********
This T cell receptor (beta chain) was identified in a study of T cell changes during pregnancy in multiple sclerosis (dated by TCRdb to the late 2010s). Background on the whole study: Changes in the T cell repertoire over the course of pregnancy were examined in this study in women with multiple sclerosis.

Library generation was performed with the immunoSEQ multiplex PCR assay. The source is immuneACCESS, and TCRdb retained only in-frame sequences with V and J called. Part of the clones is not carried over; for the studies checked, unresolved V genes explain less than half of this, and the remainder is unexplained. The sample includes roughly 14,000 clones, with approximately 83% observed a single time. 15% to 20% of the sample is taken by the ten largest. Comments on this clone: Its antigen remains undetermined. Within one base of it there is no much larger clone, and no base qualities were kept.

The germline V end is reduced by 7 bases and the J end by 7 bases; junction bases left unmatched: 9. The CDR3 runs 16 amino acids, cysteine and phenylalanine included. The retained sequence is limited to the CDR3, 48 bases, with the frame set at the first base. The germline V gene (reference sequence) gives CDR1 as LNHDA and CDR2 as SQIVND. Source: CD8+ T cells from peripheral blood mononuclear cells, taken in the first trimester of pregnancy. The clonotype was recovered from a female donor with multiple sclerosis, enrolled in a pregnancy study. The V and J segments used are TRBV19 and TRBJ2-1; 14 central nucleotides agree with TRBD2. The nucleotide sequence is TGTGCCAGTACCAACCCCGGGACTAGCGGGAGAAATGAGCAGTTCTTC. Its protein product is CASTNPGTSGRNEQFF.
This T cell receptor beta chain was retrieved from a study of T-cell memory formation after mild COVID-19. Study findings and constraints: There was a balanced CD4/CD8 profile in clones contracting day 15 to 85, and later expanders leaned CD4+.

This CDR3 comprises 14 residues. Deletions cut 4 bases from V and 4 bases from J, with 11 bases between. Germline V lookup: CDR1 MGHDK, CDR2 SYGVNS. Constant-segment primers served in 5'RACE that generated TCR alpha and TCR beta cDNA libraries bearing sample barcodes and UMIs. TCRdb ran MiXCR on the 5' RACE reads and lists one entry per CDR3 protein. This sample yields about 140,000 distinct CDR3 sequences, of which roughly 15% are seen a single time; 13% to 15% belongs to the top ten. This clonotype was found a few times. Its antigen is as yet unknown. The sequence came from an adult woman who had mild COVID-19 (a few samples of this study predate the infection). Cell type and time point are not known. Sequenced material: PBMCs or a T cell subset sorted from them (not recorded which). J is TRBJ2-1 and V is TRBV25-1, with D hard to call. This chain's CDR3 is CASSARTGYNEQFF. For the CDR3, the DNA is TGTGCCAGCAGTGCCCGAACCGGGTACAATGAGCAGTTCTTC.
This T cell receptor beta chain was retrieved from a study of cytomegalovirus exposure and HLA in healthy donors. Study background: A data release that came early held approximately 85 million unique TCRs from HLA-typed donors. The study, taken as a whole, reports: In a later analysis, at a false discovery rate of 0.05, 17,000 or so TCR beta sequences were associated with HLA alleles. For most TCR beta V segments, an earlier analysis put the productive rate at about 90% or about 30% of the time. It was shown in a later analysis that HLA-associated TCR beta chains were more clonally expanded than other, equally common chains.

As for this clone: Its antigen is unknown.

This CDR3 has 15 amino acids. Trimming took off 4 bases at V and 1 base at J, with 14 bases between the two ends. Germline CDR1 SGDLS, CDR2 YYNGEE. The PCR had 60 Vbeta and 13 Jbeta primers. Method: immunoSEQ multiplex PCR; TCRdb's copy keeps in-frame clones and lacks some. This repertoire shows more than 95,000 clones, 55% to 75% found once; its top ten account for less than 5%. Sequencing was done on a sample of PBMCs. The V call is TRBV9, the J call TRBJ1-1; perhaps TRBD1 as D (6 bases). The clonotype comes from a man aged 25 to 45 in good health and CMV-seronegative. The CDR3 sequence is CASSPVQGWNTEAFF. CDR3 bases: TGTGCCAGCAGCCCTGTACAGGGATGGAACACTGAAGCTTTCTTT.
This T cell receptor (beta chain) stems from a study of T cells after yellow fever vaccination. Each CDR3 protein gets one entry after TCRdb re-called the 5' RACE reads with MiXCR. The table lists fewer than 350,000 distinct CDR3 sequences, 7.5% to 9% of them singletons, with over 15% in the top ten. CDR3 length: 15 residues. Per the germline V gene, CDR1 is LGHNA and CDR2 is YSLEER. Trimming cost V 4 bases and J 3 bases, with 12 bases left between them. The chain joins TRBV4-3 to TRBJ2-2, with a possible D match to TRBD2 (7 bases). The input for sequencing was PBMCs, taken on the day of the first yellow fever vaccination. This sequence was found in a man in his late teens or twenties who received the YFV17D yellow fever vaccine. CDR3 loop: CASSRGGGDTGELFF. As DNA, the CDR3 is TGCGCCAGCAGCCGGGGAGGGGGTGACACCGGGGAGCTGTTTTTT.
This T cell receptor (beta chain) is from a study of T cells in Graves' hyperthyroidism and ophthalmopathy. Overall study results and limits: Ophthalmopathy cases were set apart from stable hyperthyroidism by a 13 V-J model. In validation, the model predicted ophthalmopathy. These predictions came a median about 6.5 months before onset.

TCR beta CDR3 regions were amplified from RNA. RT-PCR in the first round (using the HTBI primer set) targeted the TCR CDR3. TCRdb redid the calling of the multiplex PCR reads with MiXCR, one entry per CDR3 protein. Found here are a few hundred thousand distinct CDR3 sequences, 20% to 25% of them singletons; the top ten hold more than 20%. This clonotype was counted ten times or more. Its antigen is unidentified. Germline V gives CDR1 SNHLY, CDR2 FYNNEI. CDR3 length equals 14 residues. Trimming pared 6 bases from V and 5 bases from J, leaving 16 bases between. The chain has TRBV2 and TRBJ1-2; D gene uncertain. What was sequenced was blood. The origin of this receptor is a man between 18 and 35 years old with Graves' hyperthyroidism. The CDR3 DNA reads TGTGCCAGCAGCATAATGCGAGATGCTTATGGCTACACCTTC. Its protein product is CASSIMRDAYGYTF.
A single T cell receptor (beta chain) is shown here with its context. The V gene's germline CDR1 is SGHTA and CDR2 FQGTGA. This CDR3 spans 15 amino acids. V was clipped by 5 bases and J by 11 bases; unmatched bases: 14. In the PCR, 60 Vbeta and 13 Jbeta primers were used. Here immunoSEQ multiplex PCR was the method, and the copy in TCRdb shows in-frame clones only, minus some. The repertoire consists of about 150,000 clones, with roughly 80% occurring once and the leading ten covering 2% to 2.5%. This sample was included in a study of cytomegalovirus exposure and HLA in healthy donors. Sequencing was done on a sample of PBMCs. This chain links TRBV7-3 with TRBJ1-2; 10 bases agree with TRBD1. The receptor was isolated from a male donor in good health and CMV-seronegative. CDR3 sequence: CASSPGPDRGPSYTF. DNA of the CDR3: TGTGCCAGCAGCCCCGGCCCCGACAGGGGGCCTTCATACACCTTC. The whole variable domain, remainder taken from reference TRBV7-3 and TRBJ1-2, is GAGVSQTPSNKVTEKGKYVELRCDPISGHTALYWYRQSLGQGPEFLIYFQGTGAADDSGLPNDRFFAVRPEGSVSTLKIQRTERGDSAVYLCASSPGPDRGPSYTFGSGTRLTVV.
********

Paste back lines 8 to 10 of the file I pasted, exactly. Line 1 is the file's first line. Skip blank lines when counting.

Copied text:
This CDR3 has 15 amino acids. Trimming took off 4 bases at V and 1 base at J, with 14 bases between the two ends. Germline CDR1 SGDLS, CDR2 YYNGEE. The PCR had 60 Vbeta and 13 Jbeta primers. Method: immunoSEQ multiplex PCR; TCRdb's copy keeps in-frame clones and lacks some. This repertoire shows more than 95,000 clones, 55% to 75% found once; its top ten account for less than 5%. Sequencing was done on a sample of PBMCs. The V call is TRBV9, the J call TRBJ1-1; perhaps TRBD1 as D (6 bases). The clonotype comes from a man aged 25 to 45 in good health and CMV-seronegative. The CDR3 sequence is CASSPVQGWNTEAFF. CDR3 bases: TGTGCCAGCAGCCCTGTACAGGGATGGAACACTGAAGCTTTCTTT.
This T cell receptor (beta chain) stems from a study of T cells after yellow fever vaccination. Each CDR3 protein gets one entry after TCRdb re-called the 5' RACE reads with MiXCR. The table lists fewer than 350,000 distinct CDR3 sequences, 7.5% to 9% of them singletons, with over 15% in the top ten. CDR3 length: 15 residues. Per the germline V gene, CDR1 is LGHNA and CDR2 is YSLEER. Trimming cost V 4 bases and J 3 bases, with 12 bases left between them. The chain joins TRBV4-3 to TRBJ2-2, with a possible D match to TRBD2 (7 bases). The input for sequencing was PBMCs, taken on the day of the first yellow fever vaccination. This sequence was found in a man in his late teens or twenties who received the YFV17D yellow fever vaccine. CDR3 loop: CASSRGGGDTGELFF. As DNA, the CDR3 is TGCGCCAGCAGCCGGGGAGGGGGTGACACCGGGGAGCTGTTTTTT.
This T cell receptor (beta chain) is from a study of T cells in Graves' hyperthyroidism and ophthalmopathy. Overall study results and limits: Ophthalmopathy cases were set apart from stable hyperthyroidism by a 13 V-J model. In validation, the model predicted ophthalmopathy. These predictions came a median about 6.5 months before onset.